The decision of Great Britain to leave the European Union (EU), the so-called ‘Brexit’, has had and will have far-reaching consequences for the European economy and especially for German pharmaceutical manufacturers. These consequences will be economic and regulatory. The ultimate ambition should be that access to the British market is maintained.
Following the decision of the British citizens of 23 June 2016 in favor of Brexit, the EU will lose the second largest national economy of Europe behind Germany. Pursuant to European law, the negotiations setting out the arrangements for the withdrawal must be completed within a maximum of two years, but prolongation of the deadline is possible. The parties expect far longer negotiations, with a few even up to ten years.
Withdrawal of Great Britain from the European common market would have negative economic consequences for pharmaceutical manufacturers: In the simplest case as trade delays, in the extreme case as export losses. In 2017, German pharmaceutical manufacturers exported pharmaceuticals worth more than EUR 5 billion to Great Britain. Pharmaceutical goods worth about EUR 2.4 billion went in the opposite direction. German manufacturers would especially feel the effects of a loss of the British market.
Brexit would also have an impact on the regulatory sector. The ‘European Medicines Agency’ (EMA) which is (still) based in London is in charge of the centralised European marketing authorization procedure for medicinal products. After Brexit, Great Britain will be excluded from ordinary participation in this procedure. In addition, the EMA will have to move to an alternative location in the EU. In November 2017, it was decided that Amsterdam will be the EMA’s new location.
Great Britain must now immediately create national rules for the recognition of centralised marketing authorisations of medicinal products. The approval of new medicinal products will have to be based on national procedures conducted by the British competent Authority, the ‘Medicines and Healthcare Products Regulatory Agency’ (MHRA). This new environment might diminish the attractiveness of the British pharmaceutical market for European pharmaceutical manufacturers.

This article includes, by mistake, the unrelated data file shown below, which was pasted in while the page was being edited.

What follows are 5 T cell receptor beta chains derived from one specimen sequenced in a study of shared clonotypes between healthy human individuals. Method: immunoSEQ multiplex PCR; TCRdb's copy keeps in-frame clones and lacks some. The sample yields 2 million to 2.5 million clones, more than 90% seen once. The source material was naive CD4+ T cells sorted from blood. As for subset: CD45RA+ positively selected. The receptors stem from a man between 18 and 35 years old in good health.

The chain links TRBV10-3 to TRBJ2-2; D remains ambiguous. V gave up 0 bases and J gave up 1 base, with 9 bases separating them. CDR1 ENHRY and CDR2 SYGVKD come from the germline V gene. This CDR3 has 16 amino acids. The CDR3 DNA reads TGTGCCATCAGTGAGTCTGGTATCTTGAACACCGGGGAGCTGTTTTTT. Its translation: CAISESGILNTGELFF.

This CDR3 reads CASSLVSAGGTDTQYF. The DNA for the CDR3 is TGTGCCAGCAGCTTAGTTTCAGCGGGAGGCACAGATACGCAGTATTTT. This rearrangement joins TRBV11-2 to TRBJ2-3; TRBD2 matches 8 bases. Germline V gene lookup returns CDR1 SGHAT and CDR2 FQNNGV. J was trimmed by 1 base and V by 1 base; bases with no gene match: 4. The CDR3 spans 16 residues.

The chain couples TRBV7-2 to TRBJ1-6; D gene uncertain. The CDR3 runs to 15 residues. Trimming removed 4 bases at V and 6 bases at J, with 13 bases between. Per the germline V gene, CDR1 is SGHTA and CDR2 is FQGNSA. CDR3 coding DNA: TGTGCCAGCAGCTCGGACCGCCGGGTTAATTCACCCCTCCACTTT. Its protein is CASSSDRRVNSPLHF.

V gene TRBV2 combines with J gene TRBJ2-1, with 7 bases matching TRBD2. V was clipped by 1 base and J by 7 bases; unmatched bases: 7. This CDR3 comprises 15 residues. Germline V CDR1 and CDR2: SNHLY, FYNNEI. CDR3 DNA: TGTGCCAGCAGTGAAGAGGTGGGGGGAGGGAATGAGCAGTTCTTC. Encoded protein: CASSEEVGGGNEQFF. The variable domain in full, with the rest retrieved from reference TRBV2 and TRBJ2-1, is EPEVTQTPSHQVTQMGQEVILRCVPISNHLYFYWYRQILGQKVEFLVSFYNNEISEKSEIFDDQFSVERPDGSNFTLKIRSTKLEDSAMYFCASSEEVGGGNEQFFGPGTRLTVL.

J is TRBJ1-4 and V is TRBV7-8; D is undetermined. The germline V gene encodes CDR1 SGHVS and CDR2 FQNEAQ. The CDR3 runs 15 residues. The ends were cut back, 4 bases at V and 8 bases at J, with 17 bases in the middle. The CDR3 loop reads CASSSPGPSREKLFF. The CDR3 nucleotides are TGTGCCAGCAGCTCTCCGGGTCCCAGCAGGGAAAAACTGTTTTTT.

British companies must also be prepared for consequences in other ‘European’ areas. Besides marketing authorization of medicines, this applies to clinical studies and pharmacovigilance as well as funding of research and the European collaboration concerning the assessment of the effectiveness of medicinal products, the so-called ‘European Network for Health Technology Assessment’ (EUnetHTA).
In principle, existing centralised European marketing authorisations of medicinal products, as well as those granted in decentralised procedures, should remain valid and be recognized by Great Britain without any restrictions. Only by this approach can the British market be maintained for European pharmaceutical manufacturers and access to medicines for patients be ensured.
Great Britain plays an important role as reference or concerned Member State in European marketing authorisation procedures. Presumably several thousand existing marketing authorisations will now have to be transferred to other national competent authorities. New rules will have to be established for the participation of Great Britain in European marketing authorization procedures for new medicines. An impairment of the excellent function of the European marketing authorization system or assurance of the safety of medicines would not be acceptable under any circumstances.
BAH has published a brochure about Brexit in both German and English. In addition, BAH regularly offers information events concerning Brexit.
In July 2018, about two years after the referendum, the British government published a so-called „White Paper“ describing the after-Brexit relationship between the United Kingdom and the European Union.